Saving northern white rhinos: Scientists hit milestone
Scientists may be able to save the northern white rhinos from extinction after successfully harvesting two eggs from the last two remaining animals.
Sudan, the last male northern white rhino, died last year in Kenya leaving behind only two infertile females.
Speaking to Anadolu Agency, Richard Vigne, the CEO of Ol Pejeta Conservancy which houses the two rhinos, termed the exercise a historic milestone and a first step in saving the rhinos from extinction.
"So what happened is a team of vets managed to remove 10 egg cells (oocytes) from the two remaining females, this has never been done before in the world."
Vigne added that scientists want to fertilize the eggs with semen removed from Sudan before his death to create an embryo which will then "be frozen till the technology is available to grow them into a herd".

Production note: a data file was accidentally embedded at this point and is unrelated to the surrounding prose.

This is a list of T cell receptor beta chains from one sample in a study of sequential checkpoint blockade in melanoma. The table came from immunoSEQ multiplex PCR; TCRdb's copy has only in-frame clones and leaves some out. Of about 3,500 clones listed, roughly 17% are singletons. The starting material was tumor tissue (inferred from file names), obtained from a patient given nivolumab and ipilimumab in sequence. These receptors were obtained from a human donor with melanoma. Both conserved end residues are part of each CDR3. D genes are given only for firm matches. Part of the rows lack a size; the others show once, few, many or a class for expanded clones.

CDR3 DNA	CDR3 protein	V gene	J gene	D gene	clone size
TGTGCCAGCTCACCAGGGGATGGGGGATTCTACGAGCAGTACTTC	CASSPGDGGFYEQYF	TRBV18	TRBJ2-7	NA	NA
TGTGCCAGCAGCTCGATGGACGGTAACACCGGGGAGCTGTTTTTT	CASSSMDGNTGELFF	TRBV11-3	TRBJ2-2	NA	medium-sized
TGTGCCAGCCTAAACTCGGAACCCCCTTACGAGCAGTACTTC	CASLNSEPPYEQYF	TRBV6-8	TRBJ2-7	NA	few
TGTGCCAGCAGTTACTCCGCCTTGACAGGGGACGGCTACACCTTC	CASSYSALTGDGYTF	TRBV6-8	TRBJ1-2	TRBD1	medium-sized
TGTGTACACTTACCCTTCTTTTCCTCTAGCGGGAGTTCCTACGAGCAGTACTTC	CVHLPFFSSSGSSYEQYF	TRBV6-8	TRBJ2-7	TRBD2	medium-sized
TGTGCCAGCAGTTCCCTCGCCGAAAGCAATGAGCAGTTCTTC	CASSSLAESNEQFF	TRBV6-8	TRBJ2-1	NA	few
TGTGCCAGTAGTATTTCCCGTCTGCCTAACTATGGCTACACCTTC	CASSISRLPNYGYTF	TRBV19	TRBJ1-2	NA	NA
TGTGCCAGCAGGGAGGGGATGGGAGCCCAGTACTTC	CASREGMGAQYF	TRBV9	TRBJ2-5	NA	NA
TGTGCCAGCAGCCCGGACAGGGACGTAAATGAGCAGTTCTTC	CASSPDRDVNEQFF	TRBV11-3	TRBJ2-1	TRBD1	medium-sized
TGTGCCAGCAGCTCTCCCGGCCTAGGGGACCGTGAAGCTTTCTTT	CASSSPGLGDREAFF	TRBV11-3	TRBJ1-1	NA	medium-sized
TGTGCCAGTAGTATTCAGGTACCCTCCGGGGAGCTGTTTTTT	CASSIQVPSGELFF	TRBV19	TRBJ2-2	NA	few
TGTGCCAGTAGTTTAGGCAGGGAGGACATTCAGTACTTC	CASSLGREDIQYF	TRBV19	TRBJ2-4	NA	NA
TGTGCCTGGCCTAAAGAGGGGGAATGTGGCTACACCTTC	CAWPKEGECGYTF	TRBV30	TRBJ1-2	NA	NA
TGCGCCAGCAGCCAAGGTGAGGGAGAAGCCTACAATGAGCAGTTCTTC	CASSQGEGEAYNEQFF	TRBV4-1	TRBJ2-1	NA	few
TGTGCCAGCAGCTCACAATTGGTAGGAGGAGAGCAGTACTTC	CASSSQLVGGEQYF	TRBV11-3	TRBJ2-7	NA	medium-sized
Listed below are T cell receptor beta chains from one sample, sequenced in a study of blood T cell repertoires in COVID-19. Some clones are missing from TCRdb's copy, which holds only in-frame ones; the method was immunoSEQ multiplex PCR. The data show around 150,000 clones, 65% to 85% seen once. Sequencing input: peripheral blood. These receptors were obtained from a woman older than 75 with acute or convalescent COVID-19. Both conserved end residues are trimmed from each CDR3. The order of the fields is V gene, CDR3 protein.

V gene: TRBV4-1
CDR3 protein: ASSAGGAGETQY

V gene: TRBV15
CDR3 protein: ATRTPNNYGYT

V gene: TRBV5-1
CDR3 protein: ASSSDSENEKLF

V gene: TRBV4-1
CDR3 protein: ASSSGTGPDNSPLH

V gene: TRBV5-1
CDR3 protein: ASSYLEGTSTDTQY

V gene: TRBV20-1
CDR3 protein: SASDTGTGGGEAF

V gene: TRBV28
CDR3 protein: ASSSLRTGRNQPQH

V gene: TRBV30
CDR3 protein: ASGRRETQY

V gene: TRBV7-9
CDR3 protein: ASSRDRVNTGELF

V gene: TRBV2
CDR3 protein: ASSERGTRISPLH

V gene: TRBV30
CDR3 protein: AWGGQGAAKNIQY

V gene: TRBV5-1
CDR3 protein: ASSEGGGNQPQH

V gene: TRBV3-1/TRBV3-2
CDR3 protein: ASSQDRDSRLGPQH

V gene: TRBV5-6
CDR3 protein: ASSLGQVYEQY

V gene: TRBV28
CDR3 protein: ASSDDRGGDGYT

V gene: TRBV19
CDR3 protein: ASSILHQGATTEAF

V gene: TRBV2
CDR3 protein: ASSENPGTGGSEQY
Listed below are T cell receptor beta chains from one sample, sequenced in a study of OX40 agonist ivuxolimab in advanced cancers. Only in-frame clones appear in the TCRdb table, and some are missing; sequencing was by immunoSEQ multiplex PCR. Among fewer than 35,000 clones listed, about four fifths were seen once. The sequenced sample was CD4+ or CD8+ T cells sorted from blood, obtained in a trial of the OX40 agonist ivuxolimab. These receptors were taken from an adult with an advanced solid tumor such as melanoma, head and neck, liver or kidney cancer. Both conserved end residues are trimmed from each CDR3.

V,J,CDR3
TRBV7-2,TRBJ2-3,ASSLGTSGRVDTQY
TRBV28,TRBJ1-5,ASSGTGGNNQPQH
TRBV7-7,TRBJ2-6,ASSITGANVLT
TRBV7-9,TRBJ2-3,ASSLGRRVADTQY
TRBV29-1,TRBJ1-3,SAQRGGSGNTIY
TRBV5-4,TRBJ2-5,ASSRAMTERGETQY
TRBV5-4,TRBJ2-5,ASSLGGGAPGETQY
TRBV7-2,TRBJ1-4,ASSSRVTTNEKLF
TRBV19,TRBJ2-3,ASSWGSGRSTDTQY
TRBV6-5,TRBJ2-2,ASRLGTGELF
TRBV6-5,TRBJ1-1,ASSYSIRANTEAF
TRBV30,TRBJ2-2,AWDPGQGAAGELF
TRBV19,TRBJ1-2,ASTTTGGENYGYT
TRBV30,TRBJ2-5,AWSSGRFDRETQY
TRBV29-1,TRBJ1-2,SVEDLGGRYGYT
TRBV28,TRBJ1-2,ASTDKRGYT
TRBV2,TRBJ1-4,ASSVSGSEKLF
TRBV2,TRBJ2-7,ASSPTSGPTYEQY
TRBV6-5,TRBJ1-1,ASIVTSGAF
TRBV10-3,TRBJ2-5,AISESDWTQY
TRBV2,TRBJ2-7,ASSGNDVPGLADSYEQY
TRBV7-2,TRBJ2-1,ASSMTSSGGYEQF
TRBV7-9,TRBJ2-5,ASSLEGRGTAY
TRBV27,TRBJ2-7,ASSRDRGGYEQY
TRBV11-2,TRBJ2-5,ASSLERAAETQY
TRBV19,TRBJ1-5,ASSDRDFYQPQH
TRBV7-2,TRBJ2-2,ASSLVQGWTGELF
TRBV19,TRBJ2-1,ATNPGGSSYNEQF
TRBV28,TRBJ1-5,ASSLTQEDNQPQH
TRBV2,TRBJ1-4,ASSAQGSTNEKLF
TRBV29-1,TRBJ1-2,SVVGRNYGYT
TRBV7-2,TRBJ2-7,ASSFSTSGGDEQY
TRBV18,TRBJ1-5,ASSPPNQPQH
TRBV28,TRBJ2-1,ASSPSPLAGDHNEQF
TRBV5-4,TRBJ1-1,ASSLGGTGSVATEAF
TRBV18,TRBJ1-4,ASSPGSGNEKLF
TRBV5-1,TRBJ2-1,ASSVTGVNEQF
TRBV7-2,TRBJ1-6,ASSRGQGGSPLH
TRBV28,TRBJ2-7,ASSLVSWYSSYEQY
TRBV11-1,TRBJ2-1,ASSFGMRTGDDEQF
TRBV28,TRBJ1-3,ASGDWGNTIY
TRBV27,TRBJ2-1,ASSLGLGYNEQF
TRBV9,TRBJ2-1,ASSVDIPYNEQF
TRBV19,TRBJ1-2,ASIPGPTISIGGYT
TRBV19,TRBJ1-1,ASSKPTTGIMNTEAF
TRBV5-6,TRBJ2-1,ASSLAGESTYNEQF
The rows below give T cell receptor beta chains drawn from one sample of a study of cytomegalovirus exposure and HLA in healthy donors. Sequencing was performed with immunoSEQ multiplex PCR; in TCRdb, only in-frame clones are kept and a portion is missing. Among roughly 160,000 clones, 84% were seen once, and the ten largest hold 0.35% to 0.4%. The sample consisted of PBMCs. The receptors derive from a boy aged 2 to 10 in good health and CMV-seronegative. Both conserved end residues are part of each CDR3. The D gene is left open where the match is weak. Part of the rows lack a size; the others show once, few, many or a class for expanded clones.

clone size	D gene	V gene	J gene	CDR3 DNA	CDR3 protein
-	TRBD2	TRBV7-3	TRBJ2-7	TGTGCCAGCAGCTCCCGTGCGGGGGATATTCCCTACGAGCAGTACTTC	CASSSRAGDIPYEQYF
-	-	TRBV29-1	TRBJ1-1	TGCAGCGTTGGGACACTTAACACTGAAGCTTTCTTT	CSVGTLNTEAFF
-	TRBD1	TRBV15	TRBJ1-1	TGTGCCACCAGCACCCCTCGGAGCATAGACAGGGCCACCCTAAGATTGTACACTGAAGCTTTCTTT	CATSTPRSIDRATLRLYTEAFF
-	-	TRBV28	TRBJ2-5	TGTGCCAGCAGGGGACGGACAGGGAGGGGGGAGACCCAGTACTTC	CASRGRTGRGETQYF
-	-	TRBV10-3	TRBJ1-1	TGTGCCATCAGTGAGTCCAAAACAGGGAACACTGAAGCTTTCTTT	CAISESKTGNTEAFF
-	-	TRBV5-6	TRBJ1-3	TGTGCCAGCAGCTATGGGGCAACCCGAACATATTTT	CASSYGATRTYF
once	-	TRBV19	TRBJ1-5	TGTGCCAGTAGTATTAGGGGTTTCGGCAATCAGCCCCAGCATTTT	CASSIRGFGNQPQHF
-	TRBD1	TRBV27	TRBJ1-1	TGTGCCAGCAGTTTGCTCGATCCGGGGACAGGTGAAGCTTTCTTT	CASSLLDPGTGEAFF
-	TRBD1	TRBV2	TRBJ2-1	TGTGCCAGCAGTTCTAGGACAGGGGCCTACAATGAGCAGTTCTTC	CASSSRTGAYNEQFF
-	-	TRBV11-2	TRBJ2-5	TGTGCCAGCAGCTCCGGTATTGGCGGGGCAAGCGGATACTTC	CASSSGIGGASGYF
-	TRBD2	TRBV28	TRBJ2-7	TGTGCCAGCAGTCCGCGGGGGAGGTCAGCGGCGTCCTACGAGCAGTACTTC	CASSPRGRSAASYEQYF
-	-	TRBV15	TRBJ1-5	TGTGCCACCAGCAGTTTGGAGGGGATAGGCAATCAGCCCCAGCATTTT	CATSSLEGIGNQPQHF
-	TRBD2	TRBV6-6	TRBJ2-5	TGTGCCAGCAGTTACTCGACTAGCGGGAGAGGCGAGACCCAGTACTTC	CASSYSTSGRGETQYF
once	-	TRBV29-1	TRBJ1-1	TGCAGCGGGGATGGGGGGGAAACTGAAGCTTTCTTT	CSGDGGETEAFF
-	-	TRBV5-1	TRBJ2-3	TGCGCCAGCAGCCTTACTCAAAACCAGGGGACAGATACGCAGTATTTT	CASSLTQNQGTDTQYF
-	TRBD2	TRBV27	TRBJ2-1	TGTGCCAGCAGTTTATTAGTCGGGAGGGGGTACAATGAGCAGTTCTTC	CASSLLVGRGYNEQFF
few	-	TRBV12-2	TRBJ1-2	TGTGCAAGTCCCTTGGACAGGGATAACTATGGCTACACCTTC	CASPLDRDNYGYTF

He added that the scientists plan to use surrogate female southern white rhinos multiple times to create a herd of pure northern-white rhinos which will finally be reintroduced back to Central Africa, their original homeland where they were hunted for sport and their horn.
"Those eggs can't survive by themselves; they have to be exported for fertilization in Italy within 24 hours…maximum 48 hours otherwise they will spoil. Also note that only 20% of the eggs will successfully become embryos."
Vigne anticipates that within 10 years when the technology is available, "we might have a herd of around 20 rhinos".